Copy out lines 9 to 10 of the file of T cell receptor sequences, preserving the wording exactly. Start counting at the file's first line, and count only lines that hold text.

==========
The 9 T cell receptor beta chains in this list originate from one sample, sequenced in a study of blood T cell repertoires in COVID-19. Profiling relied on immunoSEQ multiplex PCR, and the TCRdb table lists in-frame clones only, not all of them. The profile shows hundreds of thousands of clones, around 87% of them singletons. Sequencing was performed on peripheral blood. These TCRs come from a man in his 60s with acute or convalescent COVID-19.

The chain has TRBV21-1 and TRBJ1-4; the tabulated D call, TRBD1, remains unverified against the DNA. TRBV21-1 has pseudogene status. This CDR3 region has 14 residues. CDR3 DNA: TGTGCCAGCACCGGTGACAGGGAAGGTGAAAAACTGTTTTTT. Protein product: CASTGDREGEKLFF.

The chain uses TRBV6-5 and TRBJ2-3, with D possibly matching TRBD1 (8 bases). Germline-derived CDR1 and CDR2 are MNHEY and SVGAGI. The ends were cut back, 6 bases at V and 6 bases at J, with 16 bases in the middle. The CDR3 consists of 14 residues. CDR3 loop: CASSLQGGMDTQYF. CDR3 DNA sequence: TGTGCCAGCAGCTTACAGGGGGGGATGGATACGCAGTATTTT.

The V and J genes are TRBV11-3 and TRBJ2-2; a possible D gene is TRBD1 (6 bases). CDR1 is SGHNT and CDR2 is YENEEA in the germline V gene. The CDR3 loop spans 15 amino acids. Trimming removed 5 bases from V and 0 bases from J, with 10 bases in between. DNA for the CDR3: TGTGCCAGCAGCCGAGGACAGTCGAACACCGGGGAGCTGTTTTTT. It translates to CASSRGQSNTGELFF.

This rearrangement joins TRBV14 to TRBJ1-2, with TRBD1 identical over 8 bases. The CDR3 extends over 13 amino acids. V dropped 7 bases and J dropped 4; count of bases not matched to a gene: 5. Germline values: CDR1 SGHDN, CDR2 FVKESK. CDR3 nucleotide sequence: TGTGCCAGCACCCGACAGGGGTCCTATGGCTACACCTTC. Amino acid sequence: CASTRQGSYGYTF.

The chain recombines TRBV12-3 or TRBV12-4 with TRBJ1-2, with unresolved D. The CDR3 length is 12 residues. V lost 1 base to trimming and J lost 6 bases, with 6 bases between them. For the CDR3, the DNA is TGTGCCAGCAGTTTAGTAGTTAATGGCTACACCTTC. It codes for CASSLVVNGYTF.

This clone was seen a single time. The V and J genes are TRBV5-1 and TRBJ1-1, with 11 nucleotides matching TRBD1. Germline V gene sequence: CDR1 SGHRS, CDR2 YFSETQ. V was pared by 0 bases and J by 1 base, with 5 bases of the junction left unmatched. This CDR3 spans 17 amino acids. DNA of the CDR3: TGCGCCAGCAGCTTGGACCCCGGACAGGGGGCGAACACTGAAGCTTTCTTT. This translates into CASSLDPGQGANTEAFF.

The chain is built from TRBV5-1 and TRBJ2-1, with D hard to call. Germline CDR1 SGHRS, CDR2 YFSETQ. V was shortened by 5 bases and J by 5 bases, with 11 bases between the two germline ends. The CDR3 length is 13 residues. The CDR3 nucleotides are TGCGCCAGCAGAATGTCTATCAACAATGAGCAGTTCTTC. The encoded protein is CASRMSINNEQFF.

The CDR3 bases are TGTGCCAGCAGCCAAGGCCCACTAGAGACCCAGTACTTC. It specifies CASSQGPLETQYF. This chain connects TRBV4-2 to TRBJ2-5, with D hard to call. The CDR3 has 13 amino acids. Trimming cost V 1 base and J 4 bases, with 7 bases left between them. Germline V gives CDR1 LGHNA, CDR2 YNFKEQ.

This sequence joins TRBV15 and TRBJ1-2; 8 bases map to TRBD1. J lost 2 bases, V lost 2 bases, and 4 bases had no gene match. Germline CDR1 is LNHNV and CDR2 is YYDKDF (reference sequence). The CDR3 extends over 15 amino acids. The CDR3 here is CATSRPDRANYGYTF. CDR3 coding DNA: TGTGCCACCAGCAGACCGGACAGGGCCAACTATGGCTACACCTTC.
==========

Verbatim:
The CDR3 bases are TGTGCCAGCAGCCAAGGCCCACTAGAGACCCAGTACTTC. It specifies CASSQGPLETQYF. This chain connects TRBV4-2 to TRBJ2-5, with D hard to call. The CDR3 has 13 amino acids. Trimming cost V 1 base and J 4 bases, with 7 bases left between them. Germline V gives CDR1 LGHNA, CDR2 YNFKEQ.

This sequence joins TRBV15 and TRBJ1-2; 8 bases map to TRBD1. J lost 2 bases, V lost 2 bases, and 4 bases had no gene match. Germline CDR1 is LNHNV and CDR2 is YYDKDF (reference sequence). The CDR3 extends over 15 amino acids. The CDR3 here is CATSRPDRANYGYTF. CDR3 coding DNA: TGTGCCACCAGCAGACCGGACAGGGCCAACTATGGCTACACCTTC.